This film is part of Free
Ballad of Reading Gaol
Poetic reflection on Oscar Wilde’s testimony at his 1895 trial for gross indecency
Despite the title, Richard Kwietniowski’s Ballad of Reading Gaol focuses not on Oscar Wilde's famous poem (written in exile in 1897), but on quotations from his 1895 trial for gross indecency. Ambitious and playful, the film hurls fragments of testimony at the viewer, emblazoned upon provocative backdrops, from tattoos and sweaty vests to studded jockstraps.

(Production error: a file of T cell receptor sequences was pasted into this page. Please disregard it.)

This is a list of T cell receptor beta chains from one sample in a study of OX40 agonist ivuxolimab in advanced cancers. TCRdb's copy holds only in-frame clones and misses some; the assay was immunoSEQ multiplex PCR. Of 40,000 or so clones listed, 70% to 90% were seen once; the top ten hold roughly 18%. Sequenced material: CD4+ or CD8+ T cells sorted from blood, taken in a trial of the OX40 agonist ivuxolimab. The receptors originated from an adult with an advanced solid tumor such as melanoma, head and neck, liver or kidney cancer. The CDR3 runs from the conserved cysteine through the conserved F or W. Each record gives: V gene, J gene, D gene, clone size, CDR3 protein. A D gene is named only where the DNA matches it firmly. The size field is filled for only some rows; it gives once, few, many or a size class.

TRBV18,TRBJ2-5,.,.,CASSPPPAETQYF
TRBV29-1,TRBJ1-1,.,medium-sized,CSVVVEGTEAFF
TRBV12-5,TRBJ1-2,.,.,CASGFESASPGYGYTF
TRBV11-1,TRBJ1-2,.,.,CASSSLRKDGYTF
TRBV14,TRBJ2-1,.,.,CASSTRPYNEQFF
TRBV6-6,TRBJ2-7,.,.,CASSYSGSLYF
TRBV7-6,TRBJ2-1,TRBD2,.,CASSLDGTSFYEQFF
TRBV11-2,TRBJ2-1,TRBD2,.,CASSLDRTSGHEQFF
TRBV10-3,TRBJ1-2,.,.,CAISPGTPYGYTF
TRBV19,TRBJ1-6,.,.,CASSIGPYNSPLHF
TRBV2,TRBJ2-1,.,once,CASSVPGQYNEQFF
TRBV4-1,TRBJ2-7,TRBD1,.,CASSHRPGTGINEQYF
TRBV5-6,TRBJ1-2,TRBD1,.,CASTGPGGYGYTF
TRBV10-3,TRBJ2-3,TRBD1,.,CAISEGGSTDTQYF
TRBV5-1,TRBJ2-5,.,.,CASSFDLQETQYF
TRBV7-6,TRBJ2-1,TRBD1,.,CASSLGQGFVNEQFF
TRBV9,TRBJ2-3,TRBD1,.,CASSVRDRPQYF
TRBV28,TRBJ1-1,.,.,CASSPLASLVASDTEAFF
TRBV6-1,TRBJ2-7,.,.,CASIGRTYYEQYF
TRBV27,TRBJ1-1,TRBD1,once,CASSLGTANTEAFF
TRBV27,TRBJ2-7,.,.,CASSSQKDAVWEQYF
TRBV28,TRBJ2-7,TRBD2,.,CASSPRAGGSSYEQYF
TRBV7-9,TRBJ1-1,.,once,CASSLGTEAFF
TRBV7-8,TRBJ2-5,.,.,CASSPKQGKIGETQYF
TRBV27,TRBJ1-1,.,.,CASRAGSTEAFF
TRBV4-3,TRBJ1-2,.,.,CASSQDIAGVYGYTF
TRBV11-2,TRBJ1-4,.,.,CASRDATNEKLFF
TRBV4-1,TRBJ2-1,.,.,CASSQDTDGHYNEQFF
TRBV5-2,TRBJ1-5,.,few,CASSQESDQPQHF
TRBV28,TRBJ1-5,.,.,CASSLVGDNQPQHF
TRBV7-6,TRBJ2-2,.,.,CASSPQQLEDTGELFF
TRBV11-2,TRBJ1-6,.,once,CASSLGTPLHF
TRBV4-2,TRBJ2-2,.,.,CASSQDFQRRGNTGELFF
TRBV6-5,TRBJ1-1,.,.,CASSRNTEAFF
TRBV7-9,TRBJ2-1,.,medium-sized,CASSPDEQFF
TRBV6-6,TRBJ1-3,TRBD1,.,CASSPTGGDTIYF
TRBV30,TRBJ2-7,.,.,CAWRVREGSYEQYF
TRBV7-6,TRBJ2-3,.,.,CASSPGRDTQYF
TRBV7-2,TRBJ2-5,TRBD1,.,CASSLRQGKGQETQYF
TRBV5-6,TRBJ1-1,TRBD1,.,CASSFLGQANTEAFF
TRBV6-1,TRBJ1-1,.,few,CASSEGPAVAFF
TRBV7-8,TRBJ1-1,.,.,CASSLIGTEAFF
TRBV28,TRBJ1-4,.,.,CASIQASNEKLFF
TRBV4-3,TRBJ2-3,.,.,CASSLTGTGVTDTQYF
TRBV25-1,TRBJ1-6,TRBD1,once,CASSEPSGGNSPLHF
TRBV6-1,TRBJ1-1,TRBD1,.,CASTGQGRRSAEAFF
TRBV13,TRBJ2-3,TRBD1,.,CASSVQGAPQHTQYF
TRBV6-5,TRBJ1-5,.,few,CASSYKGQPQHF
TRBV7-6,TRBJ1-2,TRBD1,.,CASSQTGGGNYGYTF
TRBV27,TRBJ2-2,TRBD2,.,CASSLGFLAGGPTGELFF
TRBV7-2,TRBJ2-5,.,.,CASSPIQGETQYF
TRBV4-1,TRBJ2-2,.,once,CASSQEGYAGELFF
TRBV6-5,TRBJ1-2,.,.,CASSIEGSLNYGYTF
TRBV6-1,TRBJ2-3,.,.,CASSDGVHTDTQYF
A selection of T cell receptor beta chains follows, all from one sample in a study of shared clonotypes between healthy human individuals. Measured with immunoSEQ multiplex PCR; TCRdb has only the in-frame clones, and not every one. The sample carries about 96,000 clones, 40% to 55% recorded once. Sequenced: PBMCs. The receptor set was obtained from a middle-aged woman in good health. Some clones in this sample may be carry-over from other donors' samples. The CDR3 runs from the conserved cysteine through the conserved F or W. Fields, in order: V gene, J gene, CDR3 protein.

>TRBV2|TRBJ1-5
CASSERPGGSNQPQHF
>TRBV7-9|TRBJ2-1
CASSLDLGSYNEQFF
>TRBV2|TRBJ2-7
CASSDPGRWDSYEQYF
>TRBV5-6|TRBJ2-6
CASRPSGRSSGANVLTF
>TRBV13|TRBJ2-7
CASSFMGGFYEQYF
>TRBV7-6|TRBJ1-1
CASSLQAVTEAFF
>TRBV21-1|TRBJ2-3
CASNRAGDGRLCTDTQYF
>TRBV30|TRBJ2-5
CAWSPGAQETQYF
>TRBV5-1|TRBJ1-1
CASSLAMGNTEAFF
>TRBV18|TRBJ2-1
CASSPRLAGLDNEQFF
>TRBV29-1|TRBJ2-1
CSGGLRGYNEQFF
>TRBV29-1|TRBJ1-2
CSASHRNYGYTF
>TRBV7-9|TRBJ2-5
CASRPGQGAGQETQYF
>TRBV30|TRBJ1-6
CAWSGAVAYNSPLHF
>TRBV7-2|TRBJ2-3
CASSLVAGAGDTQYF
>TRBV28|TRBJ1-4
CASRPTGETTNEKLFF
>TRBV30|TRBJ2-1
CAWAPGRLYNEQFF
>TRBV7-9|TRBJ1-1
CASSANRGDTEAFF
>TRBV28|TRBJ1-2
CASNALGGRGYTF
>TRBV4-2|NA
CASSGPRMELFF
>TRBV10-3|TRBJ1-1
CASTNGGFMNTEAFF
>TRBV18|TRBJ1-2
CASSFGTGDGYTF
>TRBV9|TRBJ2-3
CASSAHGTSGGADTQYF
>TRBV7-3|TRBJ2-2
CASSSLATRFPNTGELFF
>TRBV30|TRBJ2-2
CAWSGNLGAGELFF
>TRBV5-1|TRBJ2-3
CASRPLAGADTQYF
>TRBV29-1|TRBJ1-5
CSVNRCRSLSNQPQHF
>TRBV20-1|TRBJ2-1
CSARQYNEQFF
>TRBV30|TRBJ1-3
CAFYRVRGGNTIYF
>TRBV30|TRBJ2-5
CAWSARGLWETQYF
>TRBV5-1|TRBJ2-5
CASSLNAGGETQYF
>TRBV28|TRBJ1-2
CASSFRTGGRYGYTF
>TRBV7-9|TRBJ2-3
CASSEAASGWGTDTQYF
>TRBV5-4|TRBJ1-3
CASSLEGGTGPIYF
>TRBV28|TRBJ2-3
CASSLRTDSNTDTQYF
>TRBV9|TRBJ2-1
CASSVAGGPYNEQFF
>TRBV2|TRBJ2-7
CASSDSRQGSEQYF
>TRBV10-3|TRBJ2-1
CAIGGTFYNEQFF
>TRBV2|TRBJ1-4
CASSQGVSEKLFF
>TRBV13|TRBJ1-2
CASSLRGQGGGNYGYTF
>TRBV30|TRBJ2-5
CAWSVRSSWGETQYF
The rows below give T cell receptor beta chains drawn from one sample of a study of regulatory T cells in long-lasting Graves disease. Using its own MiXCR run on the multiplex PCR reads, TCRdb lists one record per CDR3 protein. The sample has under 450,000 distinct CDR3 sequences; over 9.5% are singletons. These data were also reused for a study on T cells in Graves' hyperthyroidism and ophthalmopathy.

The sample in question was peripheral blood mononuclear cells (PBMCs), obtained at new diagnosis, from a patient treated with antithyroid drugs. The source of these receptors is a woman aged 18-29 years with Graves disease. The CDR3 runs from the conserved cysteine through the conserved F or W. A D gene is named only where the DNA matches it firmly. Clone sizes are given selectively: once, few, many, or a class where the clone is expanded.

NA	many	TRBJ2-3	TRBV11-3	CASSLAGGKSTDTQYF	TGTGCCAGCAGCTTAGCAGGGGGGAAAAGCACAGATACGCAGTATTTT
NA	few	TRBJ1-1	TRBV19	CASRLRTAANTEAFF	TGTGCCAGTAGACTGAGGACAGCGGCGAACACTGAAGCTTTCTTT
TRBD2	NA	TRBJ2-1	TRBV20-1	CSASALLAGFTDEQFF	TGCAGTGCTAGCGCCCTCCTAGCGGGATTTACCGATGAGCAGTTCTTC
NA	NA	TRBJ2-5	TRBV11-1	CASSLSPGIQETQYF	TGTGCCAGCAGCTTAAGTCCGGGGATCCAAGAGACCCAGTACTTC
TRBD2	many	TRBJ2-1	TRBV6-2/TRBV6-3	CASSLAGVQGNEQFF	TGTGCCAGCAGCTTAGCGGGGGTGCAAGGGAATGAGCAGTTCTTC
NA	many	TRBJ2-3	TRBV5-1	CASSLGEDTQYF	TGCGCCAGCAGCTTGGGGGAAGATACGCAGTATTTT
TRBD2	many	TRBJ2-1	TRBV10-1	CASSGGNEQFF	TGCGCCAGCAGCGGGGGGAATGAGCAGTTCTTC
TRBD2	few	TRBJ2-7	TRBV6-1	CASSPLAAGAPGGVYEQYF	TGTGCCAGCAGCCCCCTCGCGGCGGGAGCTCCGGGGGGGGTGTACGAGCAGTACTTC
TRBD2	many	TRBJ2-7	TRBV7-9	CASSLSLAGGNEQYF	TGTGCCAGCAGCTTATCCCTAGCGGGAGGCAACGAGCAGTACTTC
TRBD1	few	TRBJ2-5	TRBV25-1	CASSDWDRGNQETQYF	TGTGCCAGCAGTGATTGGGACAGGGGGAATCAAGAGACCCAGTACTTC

The film visits the London haunts where Wilde's 'crimes' took place and the Père Lachaise Cemetery in Paris, where the playwright is buried. At the close, Quentin Crisp enunciates Wilde’s famous “love that dare not speak its name” speech. While Wilde’s definition of homosexuality as the love between an older and a younger man is archaic, Kwietniowski cleverly draws parallels with contemporary homophobia, including a reference to Section 28.